Computer Vision Syndrome- what you need to know

Computer Vision Syndrome (CVS), sometimes referred to as Digital Eye Strain, is a problematic condition resulting from focusing the eyes on a computer display or visual digital system for an extended period of time. The symptoms are, but not limited to, headaches, blurry vision, brow ache or unspecific and uncomfortable feeling across the eyebrow area, red eyes, neck/shoulder strain, burning eyes and the feeling of strain in the eyes. Another indicator of CVS is when vision seems worse at the end of work day as opposed to the weekend or on days when digital device use is minimal.

A few steps to take, there are others, that can help you avoid CVS include:

  • Getting a thorough eye evaluation to assess the need of a spectacle prescription and ensure good eye health
  • Reducing glare from the unit or screen and limiting glare on spectacle lenses
  • Remembering and implementing the “20-20-20 rule” throughout the day. Here’s what to do: Look away from your computer every 20 minutes and gaze at a distant object at least 20 feet away for no less than 20 seconds. This is vital to remember because it’s important to take short, frequent breaks to stretch and walk around, so your eyes can have a brief rest.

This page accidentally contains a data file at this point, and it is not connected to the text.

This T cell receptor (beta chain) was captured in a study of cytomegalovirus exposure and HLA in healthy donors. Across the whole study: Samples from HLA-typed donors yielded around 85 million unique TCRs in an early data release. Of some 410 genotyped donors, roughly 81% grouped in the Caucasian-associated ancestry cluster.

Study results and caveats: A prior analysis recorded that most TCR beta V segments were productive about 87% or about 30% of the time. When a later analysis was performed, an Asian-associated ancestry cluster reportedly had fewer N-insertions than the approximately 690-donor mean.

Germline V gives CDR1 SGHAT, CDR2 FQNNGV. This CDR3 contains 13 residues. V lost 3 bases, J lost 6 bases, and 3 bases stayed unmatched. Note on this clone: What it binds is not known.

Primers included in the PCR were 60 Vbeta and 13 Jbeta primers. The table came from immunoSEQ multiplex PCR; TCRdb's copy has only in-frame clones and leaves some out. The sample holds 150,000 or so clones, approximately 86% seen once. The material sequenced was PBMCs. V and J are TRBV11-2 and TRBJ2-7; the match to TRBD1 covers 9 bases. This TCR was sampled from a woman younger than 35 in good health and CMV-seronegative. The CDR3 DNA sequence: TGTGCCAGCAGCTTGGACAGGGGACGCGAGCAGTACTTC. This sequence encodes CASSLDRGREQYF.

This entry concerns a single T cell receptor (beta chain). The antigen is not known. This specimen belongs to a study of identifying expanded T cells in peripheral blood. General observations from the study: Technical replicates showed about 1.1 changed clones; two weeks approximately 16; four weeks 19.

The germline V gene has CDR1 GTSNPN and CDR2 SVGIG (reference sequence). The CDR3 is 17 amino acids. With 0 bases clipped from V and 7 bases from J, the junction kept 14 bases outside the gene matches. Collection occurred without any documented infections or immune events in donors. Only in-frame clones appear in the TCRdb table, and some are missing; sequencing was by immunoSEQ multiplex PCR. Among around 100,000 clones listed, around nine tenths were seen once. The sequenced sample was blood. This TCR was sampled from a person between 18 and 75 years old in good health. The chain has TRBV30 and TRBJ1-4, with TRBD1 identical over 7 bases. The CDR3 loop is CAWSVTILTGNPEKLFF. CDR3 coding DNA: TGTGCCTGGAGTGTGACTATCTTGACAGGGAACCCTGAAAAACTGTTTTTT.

• Wearing glasses that are specifically for computer work, which is something commonly overlooked

It is always important to get a thorough eye evaluation, particularly if you experience any visual symptoms associated with CVS. Left untreated, CVS can cause health issues and also result in potential loss of income from days off of work due to headaches, eyestrain and simply not being your happy self because of the constant stress placed on the eyes from the computer/visual display system.

Don’t let this extremely treatable health issue keep you from feeling your best. Schedule an eye exam, so you can talk with your doctor about your various eye demands at work. Specific testing, prevention methods for deterring eye related strain, and even specific treatment options can be discussed and employed.